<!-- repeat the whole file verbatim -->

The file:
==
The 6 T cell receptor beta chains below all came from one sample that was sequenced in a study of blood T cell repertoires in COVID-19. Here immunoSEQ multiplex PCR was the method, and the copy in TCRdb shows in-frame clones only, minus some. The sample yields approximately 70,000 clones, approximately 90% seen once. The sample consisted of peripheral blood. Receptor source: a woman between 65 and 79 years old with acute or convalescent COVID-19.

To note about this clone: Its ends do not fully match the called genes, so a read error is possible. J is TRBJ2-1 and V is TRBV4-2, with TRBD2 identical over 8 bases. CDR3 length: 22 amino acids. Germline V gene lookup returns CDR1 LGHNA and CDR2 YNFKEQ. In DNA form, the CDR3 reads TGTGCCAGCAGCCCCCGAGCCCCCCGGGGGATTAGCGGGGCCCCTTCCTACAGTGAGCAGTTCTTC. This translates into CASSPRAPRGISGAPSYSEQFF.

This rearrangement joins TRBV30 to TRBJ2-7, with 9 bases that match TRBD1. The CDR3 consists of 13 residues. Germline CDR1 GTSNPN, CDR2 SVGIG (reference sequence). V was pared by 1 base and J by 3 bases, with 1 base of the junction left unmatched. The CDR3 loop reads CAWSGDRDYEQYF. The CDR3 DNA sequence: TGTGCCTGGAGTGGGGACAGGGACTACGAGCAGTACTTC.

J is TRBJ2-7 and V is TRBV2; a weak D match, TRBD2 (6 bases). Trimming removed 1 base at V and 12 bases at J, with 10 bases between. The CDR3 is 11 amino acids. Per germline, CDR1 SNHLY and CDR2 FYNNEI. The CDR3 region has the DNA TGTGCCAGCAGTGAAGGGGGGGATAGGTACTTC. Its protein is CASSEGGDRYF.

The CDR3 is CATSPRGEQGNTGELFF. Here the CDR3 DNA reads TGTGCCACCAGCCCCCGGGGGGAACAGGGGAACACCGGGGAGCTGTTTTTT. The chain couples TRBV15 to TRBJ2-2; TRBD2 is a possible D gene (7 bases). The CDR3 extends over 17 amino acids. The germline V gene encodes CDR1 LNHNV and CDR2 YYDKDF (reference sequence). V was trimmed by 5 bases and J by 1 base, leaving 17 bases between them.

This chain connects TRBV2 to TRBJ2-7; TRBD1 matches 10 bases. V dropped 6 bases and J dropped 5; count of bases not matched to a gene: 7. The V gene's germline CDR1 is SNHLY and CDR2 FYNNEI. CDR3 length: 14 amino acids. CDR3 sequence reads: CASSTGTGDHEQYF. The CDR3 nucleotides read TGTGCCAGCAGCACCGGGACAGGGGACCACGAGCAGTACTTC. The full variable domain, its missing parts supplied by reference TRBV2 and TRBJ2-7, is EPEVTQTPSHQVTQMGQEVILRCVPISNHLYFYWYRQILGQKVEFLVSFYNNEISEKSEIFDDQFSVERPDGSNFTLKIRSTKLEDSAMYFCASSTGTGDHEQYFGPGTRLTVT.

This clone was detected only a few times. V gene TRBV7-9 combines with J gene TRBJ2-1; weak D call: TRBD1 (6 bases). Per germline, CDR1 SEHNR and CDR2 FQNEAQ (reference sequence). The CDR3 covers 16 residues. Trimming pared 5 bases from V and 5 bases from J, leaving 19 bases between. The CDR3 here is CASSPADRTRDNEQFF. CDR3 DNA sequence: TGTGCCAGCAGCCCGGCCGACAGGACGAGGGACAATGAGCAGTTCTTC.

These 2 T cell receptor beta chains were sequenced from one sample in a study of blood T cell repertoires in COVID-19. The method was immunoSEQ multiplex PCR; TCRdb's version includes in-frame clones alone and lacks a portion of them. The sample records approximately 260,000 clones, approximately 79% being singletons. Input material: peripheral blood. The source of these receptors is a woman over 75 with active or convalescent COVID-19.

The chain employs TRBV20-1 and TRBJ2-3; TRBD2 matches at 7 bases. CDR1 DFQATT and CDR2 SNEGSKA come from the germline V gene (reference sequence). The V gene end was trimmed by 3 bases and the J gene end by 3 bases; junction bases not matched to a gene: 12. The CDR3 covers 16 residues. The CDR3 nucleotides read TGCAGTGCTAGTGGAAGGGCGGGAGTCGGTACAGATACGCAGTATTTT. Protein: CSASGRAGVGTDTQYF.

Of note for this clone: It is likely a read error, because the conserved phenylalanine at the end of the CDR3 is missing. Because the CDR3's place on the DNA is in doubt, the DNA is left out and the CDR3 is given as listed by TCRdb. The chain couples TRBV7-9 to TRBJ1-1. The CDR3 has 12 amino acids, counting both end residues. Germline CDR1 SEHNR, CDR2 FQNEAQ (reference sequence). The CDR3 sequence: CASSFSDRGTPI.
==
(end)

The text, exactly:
The 6 T cell receptor beta chains below all came from one sample that was sequenced in a study of blood T cell repertoires in COVID-19. Here immunoSEQ multiplex PCR was the method, and the copy in TCRdb shows in-frame clones only, minus some. The sample yields approximately 70,000 clones, approximately 90% seen once. The sample consisted of peripheral blood. Receptor source: a woman between 65 and 79 years old with acute or convalescent COVID-19.

To note about this clone: Its ends do not fully match the called genes, so a read error is possible. J is TRBJ2-1 and V is TRBV4-2, with TRBD2 identical over 8 bases. CDR3 length: 22 amino acids. Germline V gene lookup returns CDR1 LGHNA and CDR2 YNFKEQ. In DNA form, the CDR3 reads TGTGCCAGCAGCCCCCGAGCCCCCCGGGGGATTAGCGGGGCCCCTTCCTACAGTGAGCAGTTCTTC. This translates into CASSPRAPRGISGAPSYSEQFF.

This rearrangement joins TRBV30 to TRBJ2-7, with 9 bases that match TRBD1. The CDR3 consists of 13 residues. Germline CDR1 GTSNPN, CDR2 SVGIG (reference sequence). V was pared by 1 base and J by 3 bases, with 1 base of the junction left unmatched. The CDR3 loop reads CAWSGDRDYEQYF. The CDR3 DNA sequence: TGTGCCTGGAGTGGGGACAGGGACTACGAGCAGTACTTC.

J is TRBJ2-7 and V is TRBV2; a weak D match, TRBD2 (6 bases). Trimming removed 1 base at V and 12 bases at J, with 10 bases between. The CDR3 is 11 amino acids. Per germline, CDR1 SNHLY and CDR2 FYNNEI. The CDR3 region has the DNA TGTGCCAGCAGTGAAGGGGGGGATAGGTACTTC. Its protein is CASSEGGDRYF.

The CDR3 is CATSPRGEQGNTGELFF. Here the CDR3 DNA reads TGTGCCACCAGCCCCCGGGGGGAACAGGGGAACACCGGGGAGCTGTTTTTT. The chain couples TRBV15 to TRBJ2-2; TRBD2 is a possible D gene (7 bases). The CDR3 extends over 17 amino acids. The germline V gene encodes CDR1 LNHNV and CDR2 YYDKDF (reference sequence). V was trimmed by 5 bases and J by 1 base, leaving 17 bases between them.

This chain connects TRBV2 to TRBJ2-7; TRBD1 matches 10 bases. V dropped 6 bases and J dropped 5; count of bases not matched to a gene: 7. The V gene's germline CDR1 is SNHLY and CDR2 FYNNEI. CDR3 length: 14 amino acids. CDR3 sequence reads: CASSTGTGDHEQYF. The CDR3 nucleotides read TGTGCCAGCAGCACCGGGACAGGGGACCACGAGCAGTACTTC. The full variable domain, its missing parts supplied by reference TRBV2 and TRBJ2-7, is EPEVTQTPSHQVTQMGQEVILRCVPISNHLYFYWYRQILGQKVEFLVSFYNNEISEKSEIFDDQFSVERPDGSNFTLKIRSTKLEDSAMYFCASSTGTGDHEQYFGPGTRLTVT.

This clone was detected only a few times. V gene TRBV7-9 combines with J gene TRBJ2-1; weak D call: TRBD1 (6 bases). Per germline, CDR1 SEHNR and CDR2 FQNEAQ (reference sequence). The CDR3 covers 16 residues. Trimming pared 5 bases from V and 5 bases from J, leaving 19 bases between. The CDR3 here is CASSPADRTRDNEQFF. CDR3 DNA sequence: TGTGCCAGCAGCCCGGCCGACAGGACGAGGGACAATGAGCAGTTCTTC.

These 2 T cell receptor beta chains were sequenced from one sample in a study of blood T cell repertoires in COVID-19. The method was immunoSEQ multiplex PCR; TCRdb's version includes in-frame clones alone and lacks a portion of them. The sample records approximately 260,000 clones, approximately 79% being singletons. Input material: peripheral blood. The source of these receptors is a woman over 75 with active or convalescent COVID-19.

The chain employs TRBV20-1 and TRBJ2-3; TRBD2 matches at 7 bases. CDR1 DFQATT and CDR2 SNEGSKA come from the germline V gene (reference sequence). The V gene end was trimmed by 3 bases and the J gene end by 3 bases; junction bases not matched to a gene: 12. The CDR3 covers 16 residues. The CDR3 nucleotides read TGCAGTGCTAGTGGAAGGGCGGGAGTCGGTACAGATACGCAGTATTTT. Protein: CSASGRAGVGTDTQYF.

Of note for this clone: It is likely a read error, because the conserved phenylalanine at the end of the CDR3 is missing. Because the CDR3's place on the DNA is in doubt, the DNA is left out and the CDR3 is given as listed by TCRdb. The chain couples TRBV7-9 to TRBJ1-1. The CDR3 has 12 amino acids, counting both end residues. Germline CDR1 SEHNR, CDR2 FQNEAQ (reference sequence). The CDR3 sequence: CASSFSDRGTPI.